Pelecyphora

In 1839 a cactus from Mexico was obtained by Carl Ehrenberg in Germany, and he described it in 1843 as Pelecyphora aselliformis. The name Pelecyphora is from the Greek pelekys, ax, and phoreus, bearer, thus hatchet bearer, referring to the shape of the tubercles. Unfortunately, Ehrenberg did not include an illustration, name the locality in Mexico, or designate a type specimen. A number of individual plants may be presumed to have arrived in the first or later shipments, and in 1858 Charles Lemaire included the first illustration of the cactus as plate 186 in his L'Illustration Horticole. The distinctiveness of the plant and Ehrenberg's accurate original description leave little doubt, however, that the illustration correctly shows P. aselliformis.

More than 80 years later another Mexican cactus was discovered, described in 1927 as Ariocarpus strobiliformis by Erich Werdermann. His original description included an illustration but no mention of type locality or specimen. Almost immediately this cactus was brought into cultivation and sold commercially. In 1929 Alwin Berger described the genus Encephalocarpus for this species, stating that the plants had been discovered by A. Viereck in Tamaulipas near Jau-mave. Later, Alberto Fric and Ernst Schelle transferred it to Pelecyphora, and a somewhat confusing situation was finally settled when Norman Boke and I (Anderson and Boke 1969) showed that, indeed, the two cacti are closely related and should be placed together in Pelecyphora (type, P. aselliformis). The two species flower April-July.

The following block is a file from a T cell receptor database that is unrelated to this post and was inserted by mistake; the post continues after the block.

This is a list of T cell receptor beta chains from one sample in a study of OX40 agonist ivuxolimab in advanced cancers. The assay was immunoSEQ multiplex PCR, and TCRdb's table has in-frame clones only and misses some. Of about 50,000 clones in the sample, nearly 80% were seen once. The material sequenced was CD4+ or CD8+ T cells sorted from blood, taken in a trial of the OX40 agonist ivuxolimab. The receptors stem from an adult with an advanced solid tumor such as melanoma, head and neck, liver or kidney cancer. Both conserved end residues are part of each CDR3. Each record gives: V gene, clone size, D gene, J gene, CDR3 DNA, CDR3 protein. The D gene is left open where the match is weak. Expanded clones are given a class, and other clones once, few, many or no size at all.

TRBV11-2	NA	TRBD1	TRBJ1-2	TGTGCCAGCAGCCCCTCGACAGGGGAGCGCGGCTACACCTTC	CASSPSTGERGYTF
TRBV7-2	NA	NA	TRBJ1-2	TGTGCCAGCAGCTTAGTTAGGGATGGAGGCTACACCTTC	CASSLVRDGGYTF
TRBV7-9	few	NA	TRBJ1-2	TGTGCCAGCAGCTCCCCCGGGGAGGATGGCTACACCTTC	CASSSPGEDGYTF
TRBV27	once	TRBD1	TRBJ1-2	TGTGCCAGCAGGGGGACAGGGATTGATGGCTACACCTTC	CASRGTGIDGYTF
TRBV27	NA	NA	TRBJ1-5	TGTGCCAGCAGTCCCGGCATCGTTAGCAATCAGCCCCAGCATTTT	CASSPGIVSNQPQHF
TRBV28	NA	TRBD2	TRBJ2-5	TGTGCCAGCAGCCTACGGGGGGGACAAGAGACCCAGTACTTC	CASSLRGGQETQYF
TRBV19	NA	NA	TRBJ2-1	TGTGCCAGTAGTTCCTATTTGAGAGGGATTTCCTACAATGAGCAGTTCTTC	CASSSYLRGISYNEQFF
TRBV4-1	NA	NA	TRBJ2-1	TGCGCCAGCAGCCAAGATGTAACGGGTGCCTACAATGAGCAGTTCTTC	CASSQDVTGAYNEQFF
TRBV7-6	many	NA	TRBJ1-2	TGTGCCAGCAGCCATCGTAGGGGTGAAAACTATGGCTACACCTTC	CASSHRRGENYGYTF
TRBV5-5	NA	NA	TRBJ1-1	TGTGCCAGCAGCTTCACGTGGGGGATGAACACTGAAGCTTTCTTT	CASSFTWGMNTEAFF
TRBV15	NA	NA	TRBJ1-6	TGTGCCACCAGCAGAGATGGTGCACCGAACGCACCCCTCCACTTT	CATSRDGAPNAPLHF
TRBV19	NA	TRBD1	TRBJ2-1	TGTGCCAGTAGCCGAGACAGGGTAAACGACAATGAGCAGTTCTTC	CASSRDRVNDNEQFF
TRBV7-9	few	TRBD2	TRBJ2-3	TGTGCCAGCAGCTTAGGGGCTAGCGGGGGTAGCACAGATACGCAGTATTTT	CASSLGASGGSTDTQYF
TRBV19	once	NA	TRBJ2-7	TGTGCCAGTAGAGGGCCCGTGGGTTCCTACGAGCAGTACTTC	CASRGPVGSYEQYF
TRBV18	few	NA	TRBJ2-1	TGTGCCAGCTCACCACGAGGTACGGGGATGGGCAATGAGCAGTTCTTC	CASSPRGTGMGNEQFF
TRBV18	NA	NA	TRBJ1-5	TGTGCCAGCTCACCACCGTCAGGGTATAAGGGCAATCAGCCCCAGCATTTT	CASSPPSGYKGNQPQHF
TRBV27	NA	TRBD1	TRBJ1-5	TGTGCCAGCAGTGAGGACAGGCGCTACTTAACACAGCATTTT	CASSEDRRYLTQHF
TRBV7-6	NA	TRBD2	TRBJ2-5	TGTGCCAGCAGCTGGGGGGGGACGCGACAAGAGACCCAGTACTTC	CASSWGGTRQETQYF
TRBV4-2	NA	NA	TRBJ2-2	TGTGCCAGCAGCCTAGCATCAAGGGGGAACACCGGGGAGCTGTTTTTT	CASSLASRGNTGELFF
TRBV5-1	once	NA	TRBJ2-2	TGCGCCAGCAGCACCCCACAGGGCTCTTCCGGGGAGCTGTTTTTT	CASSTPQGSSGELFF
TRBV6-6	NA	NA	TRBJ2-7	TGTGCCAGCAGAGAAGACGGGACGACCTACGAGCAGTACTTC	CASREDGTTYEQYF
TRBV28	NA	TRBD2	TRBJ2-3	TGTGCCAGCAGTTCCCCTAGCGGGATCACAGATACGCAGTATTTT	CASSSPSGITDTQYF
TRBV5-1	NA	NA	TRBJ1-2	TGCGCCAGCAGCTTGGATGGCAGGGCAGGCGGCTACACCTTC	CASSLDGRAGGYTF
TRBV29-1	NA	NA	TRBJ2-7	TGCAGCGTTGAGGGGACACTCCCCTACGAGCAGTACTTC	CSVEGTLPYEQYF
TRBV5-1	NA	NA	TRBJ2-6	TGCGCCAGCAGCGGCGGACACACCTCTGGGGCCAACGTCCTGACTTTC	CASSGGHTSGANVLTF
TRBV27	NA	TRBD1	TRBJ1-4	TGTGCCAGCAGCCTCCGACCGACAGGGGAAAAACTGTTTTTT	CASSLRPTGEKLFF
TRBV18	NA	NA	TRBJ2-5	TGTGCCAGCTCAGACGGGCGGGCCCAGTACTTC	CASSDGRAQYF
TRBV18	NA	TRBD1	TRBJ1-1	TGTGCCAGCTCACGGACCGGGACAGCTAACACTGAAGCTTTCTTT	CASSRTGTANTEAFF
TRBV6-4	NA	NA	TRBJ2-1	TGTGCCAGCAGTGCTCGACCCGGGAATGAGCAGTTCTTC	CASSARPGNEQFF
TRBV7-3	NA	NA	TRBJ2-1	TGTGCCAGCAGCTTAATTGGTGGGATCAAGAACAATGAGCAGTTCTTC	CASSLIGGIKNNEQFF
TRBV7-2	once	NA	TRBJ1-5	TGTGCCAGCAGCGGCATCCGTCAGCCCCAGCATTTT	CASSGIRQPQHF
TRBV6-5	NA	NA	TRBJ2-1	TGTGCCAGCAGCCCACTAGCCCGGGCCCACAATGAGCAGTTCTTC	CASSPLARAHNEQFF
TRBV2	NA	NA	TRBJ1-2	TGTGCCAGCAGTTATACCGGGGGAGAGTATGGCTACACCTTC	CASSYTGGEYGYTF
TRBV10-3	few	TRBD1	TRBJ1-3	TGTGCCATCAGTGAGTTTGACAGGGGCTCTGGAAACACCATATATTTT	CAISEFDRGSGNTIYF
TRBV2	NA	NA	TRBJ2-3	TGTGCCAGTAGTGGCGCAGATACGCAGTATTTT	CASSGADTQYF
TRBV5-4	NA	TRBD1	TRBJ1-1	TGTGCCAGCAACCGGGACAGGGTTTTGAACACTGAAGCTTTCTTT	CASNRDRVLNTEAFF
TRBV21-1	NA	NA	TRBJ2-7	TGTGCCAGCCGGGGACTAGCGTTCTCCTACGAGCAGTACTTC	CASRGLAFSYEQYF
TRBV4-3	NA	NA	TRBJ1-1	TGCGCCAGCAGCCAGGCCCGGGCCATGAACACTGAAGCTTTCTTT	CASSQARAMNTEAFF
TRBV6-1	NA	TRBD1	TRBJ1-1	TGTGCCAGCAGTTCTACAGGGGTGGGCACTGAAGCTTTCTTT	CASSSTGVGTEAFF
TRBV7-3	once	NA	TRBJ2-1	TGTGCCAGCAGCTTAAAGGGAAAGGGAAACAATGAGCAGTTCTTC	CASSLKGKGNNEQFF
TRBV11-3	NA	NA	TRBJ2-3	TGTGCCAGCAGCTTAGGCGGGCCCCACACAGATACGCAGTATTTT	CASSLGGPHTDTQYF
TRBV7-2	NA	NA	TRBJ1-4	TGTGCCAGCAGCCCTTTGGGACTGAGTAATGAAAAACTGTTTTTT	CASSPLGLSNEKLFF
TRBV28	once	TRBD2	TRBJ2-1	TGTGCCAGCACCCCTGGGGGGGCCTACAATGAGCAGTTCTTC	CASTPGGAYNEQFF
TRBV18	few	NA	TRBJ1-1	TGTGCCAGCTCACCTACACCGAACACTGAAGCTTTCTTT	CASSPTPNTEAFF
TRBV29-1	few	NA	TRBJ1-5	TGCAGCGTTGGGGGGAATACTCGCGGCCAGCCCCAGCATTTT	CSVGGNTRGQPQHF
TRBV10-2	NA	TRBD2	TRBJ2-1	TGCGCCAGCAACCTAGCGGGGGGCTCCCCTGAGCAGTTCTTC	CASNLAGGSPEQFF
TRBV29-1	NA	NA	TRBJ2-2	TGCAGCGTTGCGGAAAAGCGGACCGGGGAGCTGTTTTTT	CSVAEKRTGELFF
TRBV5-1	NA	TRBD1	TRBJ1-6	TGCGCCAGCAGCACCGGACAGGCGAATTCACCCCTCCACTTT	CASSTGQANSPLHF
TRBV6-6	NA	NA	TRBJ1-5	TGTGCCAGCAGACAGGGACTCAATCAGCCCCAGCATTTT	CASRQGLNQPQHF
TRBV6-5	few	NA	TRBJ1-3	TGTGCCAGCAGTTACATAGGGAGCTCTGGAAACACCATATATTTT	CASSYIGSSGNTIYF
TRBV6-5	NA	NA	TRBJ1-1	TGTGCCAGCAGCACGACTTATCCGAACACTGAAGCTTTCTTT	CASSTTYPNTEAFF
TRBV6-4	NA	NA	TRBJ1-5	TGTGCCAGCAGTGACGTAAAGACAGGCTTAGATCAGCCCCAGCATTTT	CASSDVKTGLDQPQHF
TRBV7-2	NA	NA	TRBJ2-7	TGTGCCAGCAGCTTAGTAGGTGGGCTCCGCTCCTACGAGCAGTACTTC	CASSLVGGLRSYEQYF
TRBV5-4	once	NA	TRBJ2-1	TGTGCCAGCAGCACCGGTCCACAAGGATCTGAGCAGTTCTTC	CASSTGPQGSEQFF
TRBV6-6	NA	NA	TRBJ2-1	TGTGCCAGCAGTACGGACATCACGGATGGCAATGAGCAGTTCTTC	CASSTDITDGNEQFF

Pelecyphora Ehrenberg 1843 Encephalocarpus A. Berger 1929

Subfamily Cactoideae, tribe Cacteae. Plants geophytic, with single or multiple stems barely rising above ground level. Roots spindle shaped. Stems globose to flattened globose, greenish or yellowish green, 1-4 cm (0.4-1.6 in) high, 2-6 cm (0.8-2.4 in) in diameter. Ribs absent. Tubercles spirally arranged, triangular or elliptical in outline, with rudimentary areolar grooves or ridges. Areoles dimorphic with the spine-producing portion on the outer partand the flower-producing portion at the base of the tubercle. Spines 7-60, pectinate or more or less so, whitish, 0.7-2 mm long. Flowers borne at the bases of youngtubercles, open duringthe day, bell shaped orfunnelform, ma genta, 12-28 mm (0.5-1.1 in) long, 13-30 mm (0.5-1.2 in) in diameter; pericarpels naked. Fruits globose, greenish brown, dry at maturity, indehiscent, naked, 3.8-8 mm (to 0.3 in) long. Seeds kidney shaped, reddish brown, with a reticulate orstriate pattern on the testa, 1-1.3 mm long. Distribution: Nuevo León, Tamaulipas, and San Luis Potosí, Mexico.

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